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Tesla Remains Dominant, But Its Market Share In The US Is Shrinking As Cheaper EVs Enter The Market

Tesla Remains Dominant, But Its Market Share In The US Is Shrinking As Cheaper EVs Enter The Market
According to a report released Tuesday by S&P Global Mobility, Tesla remains the top-selling electric vehicle brand in the United States, but its dominance is eroding as competitors offer a growing number of more affordable models.
According to the data firm, Tesla's market share of new registered electric vehicles in the United States was 65% in the third quarter, down from 71% last year and 79% in 2020.
According to S&P, Tesla's EV market share will fall to less than 20% by 2025, with the number of EV models increasing from 48 today to 159 by then.
Tesla's market share in the United States was expected to decline, but the rate of decline may be concerning for investors in Elon Musk's auto and energy companies.
Tesla shares fell by about a point to $180 on Tuesday as Musk focused on repairing his recently acquired social media company, Twitter. Tesla's stock has dropped by nearly half this year.
According to S&P, Tesla is gradually losing its stranglehold on the US EV market to fully electric models that are now available for less than $50,000, a price range in which "Tesla does not yet truly compete." Tesla's entry-level Model 3 starts around $48,200 with shipping fees, but the vehicles typically retail for more when options are added.
“Tesla’s position is changing as new, more affordable options arrive, offering equal or better technology and production build,” S&P said in the report. “Given that consumer choice and consumer interest in EVs are growing, Tesla’s ability to retain a dominant market share will be challenged going forward.”
The new data comes on the heels of a Reuters report on Monday that Tesla is working on a revamped version of its entry-level Model 3 aimed at lowering production costs and reducing interior components and complexity.
During Tesla's third-quarter earnings call in October, Musk revealed that the company was finally working on a new, more affordable model that he first teased in 2020.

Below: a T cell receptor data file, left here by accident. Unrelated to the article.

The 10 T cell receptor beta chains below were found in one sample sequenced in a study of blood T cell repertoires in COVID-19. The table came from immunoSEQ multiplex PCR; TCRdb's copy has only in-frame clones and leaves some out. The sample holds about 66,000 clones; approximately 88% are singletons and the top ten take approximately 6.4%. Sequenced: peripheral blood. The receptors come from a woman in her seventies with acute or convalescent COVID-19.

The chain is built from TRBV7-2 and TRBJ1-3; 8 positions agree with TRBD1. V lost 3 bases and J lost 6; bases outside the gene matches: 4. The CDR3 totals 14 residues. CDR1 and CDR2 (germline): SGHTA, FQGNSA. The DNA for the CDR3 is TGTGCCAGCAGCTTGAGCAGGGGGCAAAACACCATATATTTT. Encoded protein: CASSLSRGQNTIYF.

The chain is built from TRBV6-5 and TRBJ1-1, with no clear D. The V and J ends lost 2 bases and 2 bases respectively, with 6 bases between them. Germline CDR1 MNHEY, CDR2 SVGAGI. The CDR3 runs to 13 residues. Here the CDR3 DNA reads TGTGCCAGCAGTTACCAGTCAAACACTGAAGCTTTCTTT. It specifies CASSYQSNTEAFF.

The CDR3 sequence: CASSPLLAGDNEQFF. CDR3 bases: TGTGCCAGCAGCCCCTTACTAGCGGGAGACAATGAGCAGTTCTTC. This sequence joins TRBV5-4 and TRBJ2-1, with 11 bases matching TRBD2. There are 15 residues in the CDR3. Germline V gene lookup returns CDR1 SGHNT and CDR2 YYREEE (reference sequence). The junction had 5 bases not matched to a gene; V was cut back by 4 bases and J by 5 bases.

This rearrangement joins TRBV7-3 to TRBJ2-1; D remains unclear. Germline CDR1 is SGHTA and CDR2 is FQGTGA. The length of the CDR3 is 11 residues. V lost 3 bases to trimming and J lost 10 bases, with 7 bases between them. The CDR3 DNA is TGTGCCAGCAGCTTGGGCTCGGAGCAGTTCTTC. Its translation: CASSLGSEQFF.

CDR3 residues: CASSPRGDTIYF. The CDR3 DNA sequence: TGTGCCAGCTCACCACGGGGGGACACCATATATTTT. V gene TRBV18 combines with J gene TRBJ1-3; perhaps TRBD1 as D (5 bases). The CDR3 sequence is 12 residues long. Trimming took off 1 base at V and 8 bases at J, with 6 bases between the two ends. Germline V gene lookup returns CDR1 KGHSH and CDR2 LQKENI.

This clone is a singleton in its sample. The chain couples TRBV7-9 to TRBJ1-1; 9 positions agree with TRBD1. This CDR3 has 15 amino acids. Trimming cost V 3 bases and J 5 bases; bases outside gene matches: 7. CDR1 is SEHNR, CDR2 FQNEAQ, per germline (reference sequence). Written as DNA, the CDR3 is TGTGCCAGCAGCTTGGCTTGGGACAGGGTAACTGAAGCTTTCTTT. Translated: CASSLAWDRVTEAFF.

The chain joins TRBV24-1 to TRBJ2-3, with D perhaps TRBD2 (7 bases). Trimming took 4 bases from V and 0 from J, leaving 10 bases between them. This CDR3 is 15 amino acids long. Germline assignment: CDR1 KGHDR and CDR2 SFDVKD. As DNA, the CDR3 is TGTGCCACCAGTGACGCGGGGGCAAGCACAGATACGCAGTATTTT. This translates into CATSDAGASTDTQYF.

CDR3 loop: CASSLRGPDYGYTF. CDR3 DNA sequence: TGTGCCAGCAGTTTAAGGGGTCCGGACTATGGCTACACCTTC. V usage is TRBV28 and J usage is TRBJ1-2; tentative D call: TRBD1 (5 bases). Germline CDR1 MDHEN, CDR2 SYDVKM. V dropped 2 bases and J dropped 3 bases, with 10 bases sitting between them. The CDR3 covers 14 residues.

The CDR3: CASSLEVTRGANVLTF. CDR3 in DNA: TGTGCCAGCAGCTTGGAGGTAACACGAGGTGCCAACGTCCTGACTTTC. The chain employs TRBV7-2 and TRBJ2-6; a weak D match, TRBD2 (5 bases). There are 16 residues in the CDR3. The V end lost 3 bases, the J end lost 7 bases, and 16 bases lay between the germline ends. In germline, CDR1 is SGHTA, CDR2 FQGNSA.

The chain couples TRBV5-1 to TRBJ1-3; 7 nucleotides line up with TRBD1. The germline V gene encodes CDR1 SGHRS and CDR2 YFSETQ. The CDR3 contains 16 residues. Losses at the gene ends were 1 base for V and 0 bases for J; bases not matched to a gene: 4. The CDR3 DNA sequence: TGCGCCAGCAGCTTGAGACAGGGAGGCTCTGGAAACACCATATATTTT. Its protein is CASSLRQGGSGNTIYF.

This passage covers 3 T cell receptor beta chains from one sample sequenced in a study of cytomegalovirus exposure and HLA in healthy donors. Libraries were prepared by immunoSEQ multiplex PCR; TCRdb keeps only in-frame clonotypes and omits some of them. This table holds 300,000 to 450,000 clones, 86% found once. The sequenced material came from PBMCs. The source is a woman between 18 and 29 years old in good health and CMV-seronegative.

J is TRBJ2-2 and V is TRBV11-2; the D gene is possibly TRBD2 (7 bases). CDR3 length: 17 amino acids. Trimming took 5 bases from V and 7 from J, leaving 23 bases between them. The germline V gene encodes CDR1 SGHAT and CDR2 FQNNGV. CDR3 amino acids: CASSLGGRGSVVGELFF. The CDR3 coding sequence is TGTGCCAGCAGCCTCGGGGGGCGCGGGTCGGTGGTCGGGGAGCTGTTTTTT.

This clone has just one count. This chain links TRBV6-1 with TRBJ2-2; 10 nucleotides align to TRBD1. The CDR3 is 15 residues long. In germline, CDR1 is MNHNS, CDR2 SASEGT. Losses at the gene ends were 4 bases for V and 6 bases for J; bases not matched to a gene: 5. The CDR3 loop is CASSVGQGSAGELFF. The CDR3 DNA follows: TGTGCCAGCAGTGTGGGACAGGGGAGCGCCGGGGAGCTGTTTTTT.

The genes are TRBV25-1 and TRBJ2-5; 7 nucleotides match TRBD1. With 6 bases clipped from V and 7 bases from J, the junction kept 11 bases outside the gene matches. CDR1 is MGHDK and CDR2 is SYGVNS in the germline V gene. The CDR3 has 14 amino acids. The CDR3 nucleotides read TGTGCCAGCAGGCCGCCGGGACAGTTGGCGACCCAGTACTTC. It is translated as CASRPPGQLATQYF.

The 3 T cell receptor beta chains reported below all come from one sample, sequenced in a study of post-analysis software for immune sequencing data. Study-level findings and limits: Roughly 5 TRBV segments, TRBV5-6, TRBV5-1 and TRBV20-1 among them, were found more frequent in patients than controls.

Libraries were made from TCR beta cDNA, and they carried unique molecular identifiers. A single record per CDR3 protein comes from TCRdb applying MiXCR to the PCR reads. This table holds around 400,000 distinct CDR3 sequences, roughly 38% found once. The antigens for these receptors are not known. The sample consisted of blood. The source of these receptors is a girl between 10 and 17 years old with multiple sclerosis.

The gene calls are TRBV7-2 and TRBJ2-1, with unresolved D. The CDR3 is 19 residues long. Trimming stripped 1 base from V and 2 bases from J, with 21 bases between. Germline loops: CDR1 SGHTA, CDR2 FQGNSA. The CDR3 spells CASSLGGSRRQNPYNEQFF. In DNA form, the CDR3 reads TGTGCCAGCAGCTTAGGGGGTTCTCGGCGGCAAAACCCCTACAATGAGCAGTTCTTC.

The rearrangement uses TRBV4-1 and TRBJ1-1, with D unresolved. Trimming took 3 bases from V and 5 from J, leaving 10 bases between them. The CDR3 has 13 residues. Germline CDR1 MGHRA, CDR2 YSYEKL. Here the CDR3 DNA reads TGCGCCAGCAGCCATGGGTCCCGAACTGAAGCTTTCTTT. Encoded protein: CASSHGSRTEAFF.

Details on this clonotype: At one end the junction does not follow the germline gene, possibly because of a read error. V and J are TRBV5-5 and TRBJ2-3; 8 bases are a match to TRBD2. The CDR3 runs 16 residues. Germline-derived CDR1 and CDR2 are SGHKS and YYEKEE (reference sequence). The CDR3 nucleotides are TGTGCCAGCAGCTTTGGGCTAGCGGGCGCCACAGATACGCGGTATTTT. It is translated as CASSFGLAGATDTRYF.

“We don’t want to talk exact dates, but this is the primary focus of our new vehicle development team, obviously,” he said, adding that Tesla had completed “the engineering for Cybertruck and for Semi.”
He described the future vehicle as "smaller," with production "exceeding all of our other vehicles combined."
Despite its declining market share, Tesla's unit sales are expected to increase in the coming years, according to Stephanie Brinley, associate director of AutoIntelligence for S&P Global Mobility.
Tesla's current EV market leadership is over a relatively insignificant market. Despite the hype surrounding EVs, sales of all-electric and plug-in hybrid electric vehicles — which include both electric motors and an internal combustion engine — remain insignificant.
Approximately 525,000, or 5.1%, of the 10.22 million vehicles registered in the United States through the third quarter were all-electric models. According to S&P, this is up from 334,000, or 2.8%, through the third quarter of 2021.
According to S&P, Teslas accounted for nearly 340,000 of the EVs registered through September. The remaining vehicles were distributed in an uneven manner among 46 other nameplates.
However, Tesla's market success, combined with government incentives, has all but forced traditional automakers to make an effort in the growing EV segment.
According to S&P, the only non-Tesla vehicle in the top five rankings is the Ford Mustang Mach-E, which is ranked third in EV registrations. Following those EVs were the Chevrolet Bolt and Bolt EUV, the Hyundai Ioniq 5, the Kia EV6, the Volkswagen ID.4, and the Nissan Leaf.
According to S&P, current Toyota and Honda vehicle owners are driving the EV growth.
Both automakers are well-known for producing fuel-efficient vehicles, but they have been slow to transition to all-electric vehicles.
Several states and the federal government are encouraging the transition to fully electric vehicles with incentives such as tax breaks to help reduce carbon and other emissions from traditional gas-powered vehicles.
According to estimates from the non-profit International Council on Clean Transportation, transportation accounts for 25% of global carbon emissions from human activity.

Christopher J. Mitchell

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